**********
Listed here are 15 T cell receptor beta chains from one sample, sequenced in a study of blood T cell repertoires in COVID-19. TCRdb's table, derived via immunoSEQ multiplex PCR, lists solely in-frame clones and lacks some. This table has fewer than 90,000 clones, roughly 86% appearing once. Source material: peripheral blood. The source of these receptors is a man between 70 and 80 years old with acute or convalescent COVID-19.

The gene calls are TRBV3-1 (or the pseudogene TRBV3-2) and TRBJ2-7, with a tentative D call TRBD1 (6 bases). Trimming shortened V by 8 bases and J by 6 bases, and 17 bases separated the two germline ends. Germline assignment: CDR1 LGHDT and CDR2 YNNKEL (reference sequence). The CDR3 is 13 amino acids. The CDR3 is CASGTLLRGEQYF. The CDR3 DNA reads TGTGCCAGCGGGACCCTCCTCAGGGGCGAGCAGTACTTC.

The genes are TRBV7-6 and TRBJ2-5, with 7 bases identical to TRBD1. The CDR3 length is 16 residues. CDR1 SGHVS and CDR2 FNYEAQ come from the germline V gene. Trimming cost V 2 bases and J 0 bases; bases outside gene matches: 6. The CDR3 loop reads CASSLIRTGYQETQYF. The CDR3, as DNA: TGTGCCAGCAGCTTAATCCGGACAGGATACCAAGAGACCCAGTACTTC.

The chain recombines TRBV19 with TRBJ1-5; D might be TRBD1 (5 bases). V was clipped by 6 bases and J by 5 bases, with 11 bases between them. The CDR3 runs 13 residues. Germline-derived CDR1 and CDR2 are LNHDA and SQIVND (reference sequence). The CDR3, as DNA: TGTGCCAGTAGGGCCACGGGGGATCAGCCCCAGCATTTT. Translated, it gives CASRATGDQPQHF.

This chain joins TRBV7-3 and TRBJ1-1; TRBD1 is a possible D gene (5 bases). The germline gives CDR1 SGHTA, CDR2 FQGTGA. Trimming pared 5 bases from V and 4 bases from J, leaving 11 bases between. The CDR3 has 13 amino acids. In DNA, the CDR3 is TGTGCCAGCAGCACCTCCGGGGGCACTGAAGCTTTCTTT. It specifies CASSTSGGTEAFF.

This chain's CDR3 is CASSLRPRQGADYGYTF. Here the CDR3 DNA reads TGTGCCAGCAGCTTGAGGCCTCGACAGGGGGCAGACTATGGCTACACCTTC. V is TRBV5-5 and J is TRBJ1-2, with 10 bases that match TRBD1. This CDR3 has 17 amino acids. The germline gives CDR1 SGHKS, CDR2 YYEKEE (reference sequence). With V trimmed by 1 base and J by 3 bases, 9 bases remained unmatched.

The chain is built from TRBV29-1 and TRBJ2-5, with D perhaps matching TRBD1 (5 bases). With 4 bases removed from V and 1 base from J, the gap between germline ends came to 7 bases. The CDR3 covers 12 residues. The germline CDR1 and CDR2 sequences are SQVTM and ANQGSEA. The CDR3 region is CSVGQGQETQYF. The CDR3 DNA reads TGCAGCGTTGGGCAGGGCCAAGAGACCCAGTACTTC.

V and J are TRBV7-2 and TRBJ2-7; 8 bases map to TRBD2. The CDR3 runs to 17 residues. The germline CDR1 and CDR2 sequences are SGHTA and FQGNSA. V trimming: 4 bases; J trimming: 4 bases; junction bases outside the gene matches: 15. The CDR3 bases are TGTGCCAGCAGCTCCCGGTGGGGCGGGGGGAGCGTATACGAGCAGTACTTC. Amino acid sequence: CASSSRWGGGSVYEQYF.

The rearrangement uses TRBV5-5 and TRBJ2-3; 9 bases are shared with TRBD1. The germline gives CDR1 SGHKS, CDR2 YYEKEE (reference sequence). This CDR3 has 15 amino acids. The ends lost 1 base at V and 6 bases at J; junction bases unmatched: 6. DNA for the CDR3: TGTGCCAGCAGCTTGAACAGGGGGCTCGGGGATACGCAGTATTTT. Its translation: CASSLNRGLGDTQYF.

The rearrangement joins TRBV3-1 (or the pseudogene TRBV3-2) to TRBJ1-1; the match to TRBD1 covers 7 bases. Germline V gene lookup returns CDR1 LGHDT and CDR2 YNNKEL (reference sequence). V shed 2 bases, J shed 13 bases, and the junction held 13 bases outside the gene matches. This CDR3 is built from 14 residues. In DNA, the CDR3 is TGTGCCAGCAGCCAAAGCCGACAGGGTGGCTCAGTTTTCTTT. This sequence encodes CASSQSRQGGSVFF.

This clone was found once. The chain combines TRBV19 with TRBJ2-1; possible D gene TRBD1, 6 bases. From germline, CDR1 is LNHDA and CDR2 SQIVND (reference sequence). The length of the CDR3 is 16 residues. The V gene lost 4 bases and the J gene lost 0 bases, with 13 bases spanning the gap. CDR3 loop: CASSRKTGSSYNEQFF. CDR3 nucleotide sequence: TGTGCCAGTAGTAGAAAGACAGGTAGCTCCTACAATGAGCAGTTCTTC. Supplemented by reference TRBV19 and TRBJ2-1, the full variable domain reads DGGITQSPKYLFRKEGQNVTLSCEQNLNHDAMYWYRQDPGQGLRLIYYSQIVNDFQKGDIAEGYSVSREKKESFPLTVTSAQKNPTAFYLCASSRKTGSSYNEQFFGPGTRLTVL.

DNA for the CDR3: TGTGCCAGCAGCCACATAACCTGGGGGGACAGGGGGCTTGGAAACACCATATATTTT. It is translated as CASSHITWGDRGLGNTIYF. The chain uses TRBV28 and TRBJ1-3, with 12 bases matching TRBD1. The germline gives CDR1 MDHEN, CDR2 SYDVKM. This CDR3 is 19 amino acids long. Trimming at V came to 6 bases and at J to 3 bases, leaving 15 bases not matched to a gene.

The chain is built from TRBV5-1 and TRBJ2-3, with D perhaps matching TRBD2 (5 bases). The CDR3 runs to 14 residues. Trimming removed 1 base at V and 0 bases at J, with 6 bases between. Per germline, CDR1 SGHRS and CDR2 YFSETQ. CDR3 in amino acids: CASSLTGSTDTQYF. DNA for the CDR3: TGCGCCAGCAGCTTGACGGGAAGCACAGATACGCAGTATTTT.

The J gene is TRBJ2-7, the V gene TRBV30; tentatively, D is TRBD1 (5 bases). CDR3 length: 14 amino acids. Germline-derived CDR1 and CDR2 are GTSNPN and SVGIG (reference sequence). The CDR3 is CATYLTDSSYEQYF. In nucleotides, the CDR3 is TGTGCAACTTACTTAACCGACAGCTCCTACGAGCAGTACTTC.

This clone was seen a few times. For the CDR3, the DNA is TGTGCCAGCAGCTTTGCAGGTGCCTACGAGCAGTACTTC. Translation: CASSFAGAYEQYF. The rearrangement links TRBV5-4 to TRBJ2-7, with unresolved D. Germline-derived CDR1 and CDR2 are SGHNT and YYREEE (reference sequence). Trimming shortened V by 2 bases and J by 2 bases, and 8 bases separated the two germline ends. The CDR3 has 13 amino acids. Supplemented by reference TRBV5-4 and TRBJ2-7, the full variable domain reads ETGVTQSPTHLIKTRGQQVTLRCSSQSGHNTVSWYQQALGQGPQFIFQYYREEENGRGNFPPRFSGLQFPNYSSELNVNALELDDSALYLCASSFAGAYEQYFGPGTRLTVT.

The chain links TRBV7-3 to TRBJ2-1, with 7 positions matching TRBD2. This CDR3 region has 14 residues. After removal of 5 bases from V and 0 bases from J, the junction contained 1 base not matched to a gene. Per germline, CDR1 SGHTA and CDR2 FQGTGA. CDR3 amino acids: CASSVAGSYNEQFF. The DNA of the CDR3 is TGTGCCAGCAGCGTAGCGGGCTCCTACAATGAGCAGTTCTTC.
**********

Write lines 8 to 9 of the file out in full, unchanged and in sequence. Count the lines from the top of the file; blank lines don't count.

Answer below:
V and J are TRBV7-2 and TRBJ2-7; 8 bases map to TRBD2. The CDR3 runs to 17 residues. The germline CDR1 and CDR2 sequences are SGHTA and FQGNSA. V trimming: 4 bases; J trimming: 4 bases; junction bases outside the gene matches: 15. The CDR3 bases are TGTGCCAGCAGCTCCCGGTGGGGCGGGGGGAGCGTATACGAGCAGTACTTC. Amino acid sequence: CASSSRWGGGSVYEQYF.

The rearrangement uses TRBV5-5 and TRBJ2-3; 9 bases are shared with TRBD1. The germline gives CDR1 SGHKS, CDR2 YYEKEE (reference sequence). This CDR3 has 15 amino acids. The ends lost 1 base at V and 6 bases at J; junction bases unmatched: 6. DNA for the CDR3: TGTGCCAGCAGCTTGAACAGGGGGCTCGGGGATACGCAGTATTTT. Its translation: CASSLNRGLGDTQYF.